Learn ArcGIS Online
Guided lessons to solve real-world problems
A new mapping experience for developers
A new mapping experience for developers
ArcGIS Online Story Maps are a wonderful way to engage students in geospatial explorations. There are thousands of Story Maps in ArcGIS Online. The following collections include some of the best:
Maps We Love
Prize Winning Story Maps
Story Map Gallery, Curated by Esri: Story Map Gallery (classic view)
What makes a great K-12 Story Map?
•Engages from the beginning;
•Has an intriguing title that makes the student want to know more;
•Contains beautiful images or video;
•Has a narrative that is well-written and descriptive;
•Is simply told, yet has a powerful impact;
•Inspires action and further exploration.
Introduce the Geographic Inquiry Method to your students to guide the exploration of story maps and to develop meaningful GIS projects.
In preparing this Geography Week Awareness post I explored the above galleries to find free, publicly available without login, ready-to-use, Story Maps with value for K-12 education. Many activities and lessons could be used with each of these maps. in addition, these collections could be used to make your own list of favorites, and even better, inspire you to create your own!
1. “GIS Day” November 13, 2019
Included is a map of GIS Day events as well as links to Story Map collections, and resources for a GIS Day event. Do you have an event that could be mapped this way? gisday.com
2. “Navigating the Native American Book Collection”
November is Native American Heritage Month. This Story Map is a great reference for Native American projects and activities:
3. “The Hidden Costs of Suspensions: How can students learn if they’re not in school?” Common discipline practices might compromise a child’s education. How are schools in your area affected? http://nces.ed.gov/programs/maped/storymaps/oss/”>http://nces.ed.gov/programs/maped/storymaps/oss/”>http://nces.ed.gov/programs/maped/storymaps/oss/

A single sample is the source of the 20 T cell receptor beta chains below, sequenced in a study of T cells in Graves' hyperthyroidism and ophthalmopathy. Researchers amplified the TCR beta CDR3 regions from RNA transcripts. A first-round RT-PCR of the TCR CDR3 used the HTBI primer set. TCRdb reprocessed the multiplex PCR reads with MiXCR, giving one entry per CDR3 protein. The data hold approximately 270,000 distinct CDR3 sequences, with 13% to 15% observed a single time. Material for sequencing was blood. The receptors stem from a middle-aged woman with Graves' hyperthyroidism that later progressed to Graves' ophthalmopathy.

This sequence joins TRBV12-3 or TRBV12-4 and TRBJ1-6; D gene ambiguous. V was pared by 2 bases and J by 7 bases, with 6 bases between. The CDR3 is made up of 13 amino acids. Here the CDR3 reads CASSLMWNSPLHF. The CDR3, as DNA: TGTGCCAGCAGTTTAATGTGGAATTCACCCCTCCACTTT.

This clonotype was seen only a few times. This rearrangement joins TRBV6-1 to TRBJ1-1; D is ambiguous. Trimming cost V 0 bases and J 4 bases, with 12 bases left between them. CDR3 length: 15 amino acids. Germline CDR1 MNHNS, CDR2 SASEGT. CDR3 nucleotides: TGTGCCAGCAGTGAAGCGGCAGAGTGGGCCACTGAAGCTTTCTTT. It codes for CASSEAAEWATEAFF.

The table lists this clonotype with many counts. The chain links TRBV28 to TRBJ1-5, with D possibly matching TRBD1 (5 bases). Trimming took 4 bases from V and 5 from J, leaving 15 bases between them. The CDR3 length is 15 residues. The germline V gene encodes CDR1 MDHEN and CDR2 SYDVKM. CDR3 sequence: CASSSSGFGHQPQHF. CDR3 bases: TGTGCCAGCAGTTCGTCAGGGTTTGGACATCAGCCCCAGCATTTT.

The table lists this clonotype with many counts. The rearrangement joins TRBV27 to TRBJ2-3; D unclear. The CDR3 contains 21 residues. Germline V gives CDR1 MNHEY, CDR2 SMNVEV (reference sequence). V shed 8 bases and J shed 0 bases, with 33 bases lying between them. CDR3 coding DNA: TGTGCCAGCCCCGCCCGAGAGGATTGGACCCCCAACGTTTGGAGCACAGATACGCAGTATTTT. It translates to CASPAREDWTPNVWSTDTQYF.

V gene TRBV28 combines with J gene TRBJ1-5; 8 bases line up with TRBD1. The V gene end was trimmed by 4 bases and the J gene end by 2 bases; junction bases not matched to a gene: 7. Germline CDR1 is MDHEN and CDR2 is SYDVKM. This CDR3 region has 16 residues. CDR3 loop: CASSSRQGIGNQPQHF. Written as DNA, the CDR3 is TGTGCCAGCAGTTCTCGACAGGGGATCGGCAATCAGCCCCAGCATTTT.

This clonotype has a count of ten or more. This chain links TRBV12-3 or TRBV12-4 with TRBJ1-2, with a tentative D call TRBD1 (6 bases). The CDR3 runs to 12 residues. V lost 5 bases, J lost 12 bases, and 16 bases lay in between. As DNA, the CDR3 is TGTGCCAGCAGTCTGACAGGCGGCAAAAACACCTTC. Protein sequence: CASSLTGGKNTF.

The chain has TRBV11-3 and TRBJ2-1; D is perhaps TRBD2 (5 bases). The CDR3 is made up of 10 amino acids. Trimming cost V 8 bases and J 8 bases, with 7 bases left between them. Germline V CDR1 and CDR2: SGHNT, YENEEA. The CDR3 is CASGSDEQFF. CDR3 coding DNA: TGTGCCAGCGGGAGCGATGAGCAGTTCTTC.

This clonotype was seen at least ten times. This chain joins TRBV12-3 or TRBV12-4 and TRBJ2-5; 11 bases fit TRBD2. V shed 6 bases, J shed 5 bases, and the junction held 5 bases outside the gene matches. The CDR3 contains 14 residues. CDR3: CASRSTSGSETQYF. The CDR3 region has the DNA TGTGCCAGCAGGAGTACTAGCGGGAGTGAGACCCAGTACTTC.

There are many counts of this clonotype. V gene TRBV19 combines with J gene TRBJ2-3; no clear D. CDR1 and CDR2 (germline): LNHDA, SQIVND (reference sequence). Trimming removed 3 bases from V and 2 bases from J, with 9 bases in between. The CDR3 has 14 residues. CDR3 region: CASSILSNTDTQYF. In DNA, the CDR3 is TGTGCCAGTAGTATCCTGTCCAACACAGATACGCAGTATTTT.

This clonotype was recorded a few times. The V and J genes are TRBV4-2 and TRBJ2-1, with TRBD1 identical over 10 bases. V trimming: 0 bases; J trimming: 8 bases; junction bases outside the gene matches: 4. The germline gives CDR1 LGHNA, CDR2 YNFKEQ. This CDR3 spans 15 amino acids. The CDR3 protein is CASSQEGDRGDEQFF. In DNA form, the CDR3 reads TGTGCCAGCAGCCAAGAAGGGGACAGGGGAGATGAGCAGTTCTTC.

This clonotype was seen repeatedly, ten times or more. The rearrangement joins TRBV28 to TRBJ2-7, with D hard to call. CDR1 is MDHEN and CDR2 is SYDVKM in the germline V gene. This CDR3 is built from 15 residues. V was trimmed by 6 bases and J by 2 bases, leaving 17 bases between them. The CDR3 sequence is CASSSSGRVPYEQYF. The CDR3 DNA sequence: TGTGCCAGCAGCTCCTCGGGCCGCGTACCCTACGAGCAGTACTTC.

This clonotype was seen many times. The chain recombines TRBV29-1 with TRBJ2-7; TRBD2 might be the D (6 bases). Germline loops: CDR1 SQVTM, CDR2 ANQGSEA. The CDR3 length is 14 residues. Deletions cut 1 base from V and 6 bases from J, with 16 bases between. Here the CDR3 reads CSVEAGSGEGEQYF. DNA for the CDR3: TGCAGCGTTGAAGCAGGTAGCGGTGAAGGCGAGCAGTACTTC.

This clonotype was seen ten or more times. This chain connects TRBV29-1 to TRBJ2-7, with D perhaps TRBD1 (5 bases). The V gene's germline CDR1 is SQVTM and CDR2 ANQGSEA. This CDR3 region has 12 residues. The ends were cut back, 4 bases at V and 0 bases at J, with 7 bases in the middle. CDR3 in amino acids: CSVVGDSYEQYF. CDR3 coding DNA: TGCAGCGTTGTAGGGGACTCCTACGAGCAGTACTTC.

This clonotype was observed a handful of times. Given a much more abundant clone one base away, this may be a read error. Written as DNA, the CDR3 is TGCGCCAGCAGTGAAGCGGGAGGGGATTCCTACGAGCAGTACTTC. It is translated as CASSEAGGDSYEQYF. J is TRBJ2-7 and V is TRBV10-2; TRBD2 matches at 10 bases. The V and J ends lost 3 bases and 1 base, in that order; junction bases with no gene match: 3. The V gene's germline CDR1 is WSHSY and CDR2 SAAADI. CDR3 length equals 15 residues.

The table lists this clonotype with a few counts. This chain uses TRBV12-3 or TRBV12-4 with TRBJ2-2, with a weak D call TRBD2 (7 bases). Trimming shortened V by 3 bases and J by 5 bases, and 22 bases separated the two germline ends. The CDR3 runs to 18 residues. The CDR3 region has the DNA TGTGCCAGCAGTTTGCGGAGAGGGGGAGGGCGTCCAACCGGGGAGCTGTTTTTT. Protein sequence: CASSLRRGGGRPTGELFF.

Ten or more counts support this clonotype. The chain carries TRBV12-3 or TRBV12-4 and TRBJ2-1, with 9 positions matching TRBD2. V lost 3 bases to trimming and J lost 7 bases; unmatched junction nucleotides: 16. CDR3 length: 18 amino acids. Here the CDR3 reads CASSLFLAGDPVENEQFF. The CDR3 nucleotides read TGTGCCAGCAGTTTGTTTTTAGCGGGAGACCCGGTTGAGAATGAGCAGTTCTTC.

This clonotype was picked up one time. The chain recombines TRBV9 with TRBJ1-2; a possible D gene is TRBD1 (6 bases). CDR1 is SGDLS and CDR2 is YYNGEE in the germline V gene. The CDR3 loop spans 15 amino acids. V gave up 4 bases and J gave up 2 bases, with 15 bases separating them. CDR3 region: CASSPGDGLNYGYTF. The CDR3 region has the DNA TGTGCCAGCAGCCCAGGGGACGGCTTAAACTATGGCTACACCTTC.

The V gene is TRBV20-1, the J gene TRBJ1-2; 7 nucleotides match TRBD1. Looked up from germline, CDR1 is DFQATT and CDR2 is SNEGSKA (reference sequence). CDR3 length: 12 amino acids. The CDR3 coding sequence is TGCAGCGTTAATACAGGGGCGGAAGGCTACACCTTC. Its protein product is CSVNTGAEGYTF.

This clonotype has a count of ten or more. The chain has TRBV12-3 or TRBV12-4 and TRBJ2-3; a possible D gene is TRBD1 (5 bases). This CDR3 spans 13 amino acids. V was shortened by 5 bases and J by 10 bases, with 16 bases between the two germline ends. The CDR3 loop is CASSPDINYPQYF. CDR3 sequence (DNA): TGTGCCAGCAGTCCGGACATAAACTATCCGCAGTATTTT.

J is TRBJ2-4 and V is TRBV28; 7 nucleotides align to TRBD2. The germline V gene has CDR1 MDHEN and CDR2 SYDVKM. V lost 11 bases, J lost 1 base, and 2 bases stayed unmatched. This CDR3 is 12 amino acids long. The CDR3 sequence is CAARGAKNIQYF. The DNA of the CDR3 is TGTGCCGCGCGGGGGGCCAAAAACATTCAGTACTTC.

4. “We are Living in the Age of Humans” What can present day humans do to ensure future generations a good quality of life on our planet? http://goo.gl/GMwBvu
5. “A Living Atlas of the World”
This Story Map explains how to use content from Esri’s Living Atlas as layers in your own maps.
6. “Living on the Edge”
What it’s like it living in the extremes of human habitation?
http://goo.gl/25kvfT Geography/ social studies lesson for all ages to show the resilience of human beings as they cope with the most extreme conditions on our planet. No wonder this map was a 1st prize winner in Esri’s 2015 Story Map contest!
7. “Election Shades”
Why did Democrats win the presidential election in 2012 when the election map looked mostly red?
8. “Presidential Election Results by Precinct”
Compare voting patterns with ethnicity and income. What trends do you see?
9. “Graduating to Better Health”
Here is yet another reason to graduate from high school!
Swipe map comparison of high school graduation rates to % of adults who report their health is fair or poor http://goo.gl/3vqp42
10. “How Many Languages do You Speak?”
Do you speak one, two, three, four or even 57 languages? Please put your dot on the map with the number of languages you speak by filling out the simple survey below. Thank you! https://bit.ly/32BFlqi
Finally, if you’d just like a quick 15 minute lesson, to introduce your students to the concepts of map-based geoinquiry, or to supplement your curriculum visit http://edcommunity.esri.com/Resources/Collections/geoinquiries. Thanks to the Esri Education Team for making these great resources freely available for teaching and learning.
Spend more time doing the things I love!
1. Enroll in a MOOC
2. Create a Story Map
3. Visit somewhere new and make a map!
If you are able to generate awesome project ideas on cue, develop them in a systematic fashion and then present your project in a organized and engaging way, then read no further.
Otherwise, the Geoinquiry Method might be just what you need to get started with a prize-winning Story Map!
The Geoinquiry Method will help guide you through the process of creating your “Hometown, Illinois” Story Map (or any GIS project, for that matter) from start to finish. Below is a link to an article that explains the Geoinquiry Method. Print it out, or refer to it online as you develop your project.